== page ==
Al Attles coached the Golden State Warriors to their only NBA championship. — (AP PHOTO/FILE)

Al Attles coached the Golden State Warriors to their only NBA championship. — (AP PHOTO/FILE)

When the Golden State Warriors defeated the Houston Rockets on Wednesday, May 27 to win the Western Conference championship, that was a big moment for the Warriors franchise. Golden State will be making its first trip to the NBA Finals since 1975.

The Warriors won the NBA championship that year. Al Attles was the head coach of that team. That’s why it was so appropriate to have Attles at the trophy presentation and celebration along with the Warriors star players Stephen Curry, Klay Thompson, Draymond Green, Andre Iguodala and others.

Attles, 78, is a big part of the Warriors history. He was one of the first African American coaches in the NBA. In 1975, that was a very prominent year for Black head coaches in the NBA. In fact, it was the first time two African American head coaches faced each other in the NBA Finals.

Golden State swept the Washington Bullets for the NBA crown. The Bullets were coached by K.C. Jones who later coached the Boston Celtics to two NBA titles in 1984 and 1986. That year featured two African American head coaches in the NBA Finals.

Attles was a brilliant coach, but he was also a outstanding basketball player. He grew up in Newark, N.J., but has a lot of Philadelphia connections. He played college basketball with the Vince Miller and Joe Howell at North Carolina A&T. Miller was a great player at Overbrook High School. He was Wilt Chamberlain’s high school teammate and best friend. Howell was a sensational player at West Philadelphia High School and CIAA basketball legend.

In 1960, Attles was a fifth round pick of the Philadelphia Warriors. At the time, he wasn’t thinking about a career in the NBA. But Miller suggested that Attles give the Warriors a chance. He went to training camp and made the team. He played in the backcourt with former Northeast High and Temple star Guy Rodgers. He also played with Villanova’s Paul Arizin with the Warriors.

Of course, Attles played in one of the most memorable basketball games in sports history. He scored 17 points in Wilt Chamberlain’s 100-point game. He shot 8-for-8 from the field and 1-for-1 from the free throw line. His backcourt mate Guy Rodgers handed out 20 assists and Arizin scored 16 points as the Philadelphia Warriors topped the New York Knicks, 169-147 on March 2, 1962 in Hershey, Pa. Chamberlain’s 100-point against the Knicks was 53 years ago. Attles still has great memories of Chamberlain’s magnificent game as well as his basketball career.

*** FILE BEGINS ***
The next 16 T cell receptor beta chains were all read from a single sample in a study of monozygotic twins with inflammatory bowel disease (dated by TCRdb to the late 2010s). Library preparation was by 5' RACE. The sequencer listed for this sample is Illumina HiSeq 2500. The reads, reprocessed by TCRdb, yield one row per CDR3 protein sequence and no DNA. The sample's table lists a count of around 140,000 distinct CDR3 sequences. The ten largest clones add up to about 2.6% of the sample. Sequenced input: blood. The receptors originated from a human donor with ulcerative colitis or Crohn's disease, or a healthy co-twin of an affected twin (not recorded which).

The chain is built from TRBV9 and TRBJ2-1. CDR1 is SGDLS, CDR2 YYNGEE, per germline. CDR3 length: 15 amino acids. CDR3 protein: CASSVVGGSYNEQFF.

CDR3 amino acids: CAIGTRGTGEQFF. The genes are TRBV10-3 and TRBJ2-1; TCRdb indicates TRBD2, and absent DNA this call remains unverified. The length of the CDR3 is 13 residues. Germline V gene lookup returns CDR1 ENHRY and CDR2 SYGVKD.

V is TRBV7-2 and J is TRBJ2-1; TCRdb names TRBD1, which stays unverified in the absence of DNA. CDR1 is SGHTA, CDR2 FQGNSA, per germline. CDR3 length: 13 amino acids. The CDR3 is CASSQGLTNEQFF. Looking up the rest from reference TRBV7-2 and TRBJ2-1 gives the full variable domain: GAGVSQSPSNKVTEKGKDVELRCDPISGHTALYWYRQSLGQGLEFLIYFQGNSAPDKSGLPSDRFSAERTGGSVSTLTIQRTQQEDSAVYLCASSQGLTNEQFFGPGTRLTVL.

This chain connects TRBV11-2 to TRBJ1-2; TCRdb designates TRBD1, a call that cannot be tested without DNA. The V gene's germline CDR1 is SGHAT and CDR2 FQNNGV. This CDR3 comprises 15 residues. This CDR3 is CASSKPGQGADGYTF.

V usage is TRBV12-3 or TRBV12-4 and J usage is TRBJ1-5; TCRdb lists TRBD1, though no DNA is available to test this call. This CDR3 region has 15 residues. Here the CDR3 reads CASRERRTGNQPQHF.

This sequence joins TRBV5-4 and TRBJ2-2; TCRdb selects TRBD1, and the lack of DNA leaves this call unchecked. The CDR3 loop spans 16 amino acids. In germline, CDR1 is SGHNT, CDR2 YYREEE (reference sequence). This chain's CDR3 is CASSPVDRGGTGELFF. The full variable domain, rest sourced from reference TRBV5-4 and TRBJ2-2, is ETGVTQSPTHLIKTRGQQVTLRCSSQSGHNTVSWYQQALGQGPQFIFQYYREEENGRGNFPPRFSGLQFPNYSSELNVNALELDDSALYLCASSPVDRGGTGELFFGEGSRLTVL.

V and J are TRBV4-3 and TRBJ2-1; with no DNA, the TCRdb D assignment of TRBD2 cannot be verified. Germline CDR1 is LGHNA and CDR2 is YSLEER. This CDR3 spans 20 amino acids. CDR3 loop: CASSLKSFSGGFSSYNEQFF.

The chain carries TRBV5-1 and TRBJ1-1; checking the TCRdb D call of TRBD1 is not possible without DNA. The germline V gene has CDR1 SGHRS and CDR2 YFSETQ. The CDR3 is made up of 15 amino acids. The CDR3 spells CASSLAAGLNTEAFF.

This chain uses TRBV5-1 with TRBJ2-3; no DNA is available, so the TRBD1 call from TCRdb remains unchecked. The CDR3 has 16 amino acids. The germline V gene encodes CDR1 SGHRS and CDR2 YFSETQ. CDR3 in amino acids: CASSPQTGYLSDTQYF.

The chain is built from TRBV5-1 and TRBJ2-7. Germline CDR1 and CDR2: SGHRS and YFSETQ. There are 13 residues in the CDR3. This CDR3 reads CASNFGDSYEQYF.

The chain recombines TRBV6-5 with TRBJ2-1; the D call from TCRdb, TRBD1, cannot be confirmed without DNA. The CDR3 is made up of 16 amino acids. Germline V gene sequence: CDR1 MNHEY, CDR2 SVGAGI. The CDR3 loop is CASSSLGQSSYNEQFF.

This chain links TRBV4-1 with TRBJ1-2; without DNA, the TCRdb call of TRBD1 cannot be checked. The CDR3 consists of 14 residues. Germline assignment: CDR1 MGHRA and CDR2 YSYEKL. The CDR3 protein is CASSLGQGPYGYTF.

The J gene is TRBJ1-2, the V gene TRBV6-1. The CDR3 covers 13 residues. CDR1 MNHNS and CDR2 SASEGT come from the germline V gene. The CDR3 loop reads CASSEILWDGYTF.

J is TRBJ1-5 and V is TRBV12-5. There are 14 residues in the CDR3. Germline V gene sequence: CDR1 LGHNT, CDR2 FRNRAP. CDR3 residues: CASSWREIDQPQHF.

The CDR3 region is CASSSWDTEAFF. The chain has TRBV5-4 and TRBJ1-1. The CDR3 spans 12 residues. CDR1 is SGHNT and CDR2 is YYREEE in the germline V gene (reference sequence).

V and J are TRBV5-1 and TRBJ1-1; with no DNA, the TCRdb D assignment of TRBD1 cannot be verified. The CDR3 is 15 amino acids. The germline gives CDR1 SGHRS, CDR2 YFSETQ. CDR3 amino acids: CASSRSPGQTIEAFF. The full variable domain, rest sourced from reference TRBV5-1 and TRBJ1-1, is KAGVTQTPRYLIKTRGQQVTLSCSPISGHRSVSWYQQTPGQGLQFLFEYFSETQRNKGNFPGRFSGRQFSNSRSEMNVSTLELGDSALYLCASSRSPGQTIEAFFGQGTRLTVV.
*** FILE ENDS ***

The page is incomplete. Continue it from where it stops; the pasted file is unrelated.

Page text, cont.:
“Wilt had a tremendous game,” Attles said. “He was just an outstanding player. I played with him for four years. I know a lot of people watched him on television. But I played with him every day. People don’t realize how good he was. He could do it all. Some people forget he led the league in assists one year.”

In 1962, the Philadelphia Warriors franchise moved San Francisco. Attles has been a member of the Warriors organization for 53 years. In his five decades with the Warriors, he has served as a player, coach, general manager, scout and ambassador. Attles has seen the Warriors go from Philadelphia to San Francisco and now Golden State.

For Attles, this past year has been very exciting for him. In 2014, he received the John Bunn Lifetime Achievement Award by the Naismith Memorial Basketball Hall of Fame. The award honors coaches, players and contributors whose outstanding accomplishments have contributed to the high school, college, professional or international game.

In addition, he was happy to see U.S. Postal Service honor Chamberlain with two Forever stamps. One based on a photograph of Chamberlain in a Philadelphia Warriors uniform; the other is based on an image of Chamberlain in a Los Angeles Lakers uniform.

Now, the Golden State Warriors will face the Cleveland Cavaliers in the NBA Finals. The first game of the NBA championship series will begin on Thursday, June 4. Attles will be watching to see if the Warriors can bring a league championship to the Bay Area and the fans at Oracle Arena.

“It’s been a long time,” Attles said. “It’s been 40 years. I know a lot of people are looking forward to it. We have a few days before the first game, but once the series starts it should be really exciting.”

This is an exciting time for Al Attles and the Golden State Warriors.

dhunt@phillytrib.com

(215) 893-5719

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